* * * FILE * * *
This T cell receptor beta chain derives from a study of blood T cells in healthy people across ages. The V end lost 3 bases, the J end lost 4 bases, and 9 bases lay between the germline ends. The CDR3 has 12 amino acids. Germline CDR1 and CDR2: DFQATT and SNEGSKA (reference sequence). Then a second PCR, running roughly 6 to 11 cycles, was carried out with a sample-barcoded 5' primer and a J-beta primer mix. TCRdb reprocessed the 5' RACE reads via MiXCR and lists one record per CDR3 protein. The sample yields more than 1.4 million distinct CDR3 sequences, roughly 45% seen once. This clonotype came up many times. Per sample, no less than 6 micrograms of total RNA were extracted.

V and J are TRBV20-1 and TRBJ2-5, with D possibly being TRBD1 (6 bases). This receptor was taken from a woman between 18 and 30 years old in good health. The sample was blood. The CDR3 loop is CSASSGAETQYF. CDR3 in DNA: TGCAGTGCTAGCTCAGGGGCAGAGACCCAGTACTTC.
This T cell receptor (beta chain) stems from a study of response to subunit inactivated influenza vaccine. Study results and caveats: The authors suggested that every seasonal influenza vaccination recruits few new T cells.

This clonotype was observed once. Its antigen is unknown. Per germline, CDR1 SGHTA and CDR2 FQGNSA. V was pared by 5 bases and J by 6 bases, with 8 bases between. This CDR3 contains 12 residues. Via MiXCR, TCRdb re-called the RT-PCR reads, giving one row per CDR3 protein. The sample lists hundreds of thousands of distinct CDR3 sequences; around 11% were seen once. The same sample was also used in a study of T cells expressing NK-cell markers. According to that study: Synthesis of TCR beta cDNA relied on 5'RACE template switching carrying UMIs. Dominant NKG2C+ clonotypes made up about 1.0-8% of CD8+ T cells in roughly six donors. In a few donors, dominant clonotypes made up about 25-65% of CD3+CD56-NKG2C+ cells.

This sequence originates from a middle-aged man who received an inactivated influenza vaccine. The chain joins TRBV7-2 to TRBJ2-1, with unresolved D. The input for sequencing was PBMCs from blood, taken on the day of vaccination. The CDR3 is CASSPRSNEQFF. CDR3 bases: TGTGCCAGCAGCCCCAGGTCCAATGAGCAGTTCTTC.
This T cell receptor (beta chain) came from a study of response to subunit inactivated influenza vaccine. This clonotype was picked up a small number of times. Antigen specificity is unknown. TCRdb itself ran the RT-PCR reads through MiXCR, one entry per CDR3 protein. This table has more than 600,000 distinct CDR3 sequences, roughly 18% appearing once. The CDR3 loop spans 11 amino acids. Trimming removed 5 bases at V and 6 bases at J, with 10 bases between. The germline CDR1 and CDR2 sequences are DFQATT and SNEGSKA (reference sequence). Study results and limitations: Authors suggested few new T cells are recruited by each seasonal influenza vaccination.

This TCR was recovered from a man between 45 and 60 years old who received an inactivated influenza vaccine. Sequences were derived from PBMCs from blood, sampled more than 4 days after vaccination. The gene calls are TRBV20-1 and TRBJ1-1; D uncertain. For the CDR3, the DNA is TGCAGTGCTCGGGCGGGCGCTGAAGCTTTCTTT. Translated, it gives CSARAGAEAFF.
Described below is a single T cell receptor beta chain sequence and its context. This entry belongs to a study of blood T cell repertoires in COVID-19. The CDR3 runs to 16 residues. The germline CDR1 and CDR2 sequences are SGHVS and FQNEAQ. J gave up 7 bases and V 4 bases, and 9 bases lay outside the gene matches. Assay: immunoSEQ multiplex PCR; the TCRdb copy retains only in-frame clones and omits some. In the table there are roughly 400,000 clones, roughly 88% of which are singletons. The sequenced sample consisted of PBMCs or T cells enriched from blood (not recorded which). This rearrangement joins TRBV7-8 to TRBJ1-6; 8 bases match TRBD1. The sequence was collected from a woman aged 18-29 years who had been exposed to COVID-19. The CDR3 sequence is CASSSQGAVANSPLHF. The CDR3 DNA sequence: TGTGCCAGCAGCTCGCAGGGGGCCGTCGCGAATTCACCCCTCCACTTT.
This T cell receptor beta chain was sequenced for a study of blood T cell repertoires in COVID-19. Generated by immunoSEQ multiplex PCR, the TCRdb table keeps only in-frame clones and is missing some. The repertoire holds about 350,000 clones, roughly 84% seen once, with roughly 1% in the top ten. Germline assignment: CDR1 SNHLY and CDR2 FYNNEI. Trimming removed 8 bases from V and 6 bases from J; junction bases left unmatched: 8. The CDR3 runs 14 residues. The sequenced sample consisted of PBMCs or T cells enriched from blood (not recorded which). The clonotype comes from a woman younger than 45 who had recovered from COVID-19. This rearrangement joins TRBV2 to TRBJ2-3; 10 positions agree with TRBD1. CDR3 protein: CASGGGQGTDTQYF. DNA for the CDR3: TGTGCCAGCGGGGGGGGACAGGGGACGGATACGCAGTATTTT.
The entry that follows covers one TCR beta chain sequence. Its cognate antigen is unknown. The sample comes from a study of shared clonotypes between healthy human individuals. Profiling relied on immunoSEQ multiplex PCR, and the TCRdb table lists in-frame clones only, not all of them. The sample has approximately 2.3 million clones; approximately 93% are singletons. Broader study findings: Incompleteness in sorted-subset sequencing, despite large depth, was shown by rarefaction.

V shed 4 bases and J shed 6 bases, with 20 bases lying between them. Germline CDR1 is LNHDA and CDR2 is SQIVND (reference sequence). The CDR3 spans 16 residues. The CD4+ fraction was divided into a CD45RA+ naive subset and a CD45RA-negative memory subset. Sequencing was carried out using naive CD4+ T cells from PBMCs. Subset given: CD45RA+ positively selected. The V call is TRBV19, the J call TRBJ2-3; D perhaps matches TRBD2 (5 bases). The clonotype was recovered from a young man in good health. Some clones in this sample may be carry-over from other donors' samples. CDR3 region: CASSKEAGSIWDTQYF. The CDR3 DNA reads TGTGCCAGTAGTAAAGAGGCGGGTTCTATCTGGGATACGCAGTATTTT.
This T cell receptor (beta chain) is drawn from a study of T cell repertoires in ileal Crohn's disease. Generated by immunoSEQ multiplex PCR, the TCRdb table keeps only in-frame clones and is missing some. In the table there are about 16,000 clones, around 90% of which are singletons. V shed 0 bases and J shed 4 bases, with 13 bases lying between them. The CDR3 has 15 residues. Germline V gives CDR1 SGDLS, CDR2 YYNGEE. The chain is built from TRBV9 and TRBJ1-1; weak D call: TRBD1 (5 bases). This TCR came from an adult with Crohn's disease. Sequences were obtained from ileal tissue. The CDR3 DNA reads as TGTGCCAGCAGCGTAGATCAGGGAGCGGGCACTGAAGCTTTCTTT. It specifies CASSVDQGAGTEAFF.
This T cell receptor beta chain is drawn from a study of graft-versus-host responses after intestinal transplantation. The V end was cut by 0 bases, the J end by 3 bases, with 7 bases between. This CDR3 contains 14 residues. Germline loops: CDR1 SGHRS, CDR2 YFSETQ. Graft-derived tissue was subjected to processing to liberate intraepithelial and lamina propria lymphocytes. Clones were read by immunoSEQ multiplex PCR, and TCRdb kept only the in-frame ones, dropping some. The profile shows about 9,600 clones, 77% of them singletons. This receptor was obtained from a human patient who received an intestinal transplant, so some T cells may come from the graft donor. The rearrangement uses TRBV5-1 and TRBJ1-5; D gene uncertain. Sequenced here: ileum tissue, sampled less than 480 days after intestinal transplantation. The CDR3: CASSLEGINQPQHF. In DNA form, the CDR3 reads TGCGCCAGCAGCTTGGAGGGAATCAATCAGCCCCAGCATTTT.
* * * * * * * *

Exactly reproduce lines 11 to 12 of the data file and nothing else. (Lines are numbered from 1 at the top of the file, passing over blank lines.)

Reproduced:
V shed 4 bases and J shed 6 bases, with 20 bases lying between them. Germline CDR1 is LNHDA and CDR2 is SQIVND (reference sequence). The CDR3 spans 16 residues. The CD4+ fraction was divided into a CD45RA+ naive subset and a CD45RA-negative memory subset. Sequencing was carried out using naive CD4+ T cells from PBMCs. Subset given: CD45RA+ positively selected. The V call is TRBV19, the J call TRBJ2-3; D perhaps matches TRBD2 (5 bases). The clonotype was recovered from a young man in good health. Some clones in this sample may be carry-over from other donors' samples. CDR3 region: CASSKEAGSIWDTQYF. The CDR3 DNA reads TGTGCCAGTAGTAAAGAGGCGGGTTCTATCTGGGATACGCAGTATTTT.
This T cell receptor (beta chain) is drawn from a study of T cell repertoires in ileal Crohn's disease. Generated by immunoSEQ multiplex PCR, the TCRdb table keeps only in-frame clones and is missing some. In the table there are about 16,000 clones, around 90% of which are singletons. V shed 0 bases and J shed 4 bases, with 13 bases lying between them. The CDR3 has 15 residues. Germline V gives CDR1 SGDLS, CDR2 YYNGEE. The chain is built from TRBV9 and TRBJ1-1; weak D call: TRBD1 (5 bases). This TCR came from an adult with Crohn's disease. Sequences were obtained from ileal tissue. The CDR3 DNA reads as TGTGCCAGCAGCGTAGATCAGGGAGCGGGCACTGAAGCTTTCTTT. It specifies CASSVDQGAGTEAFF.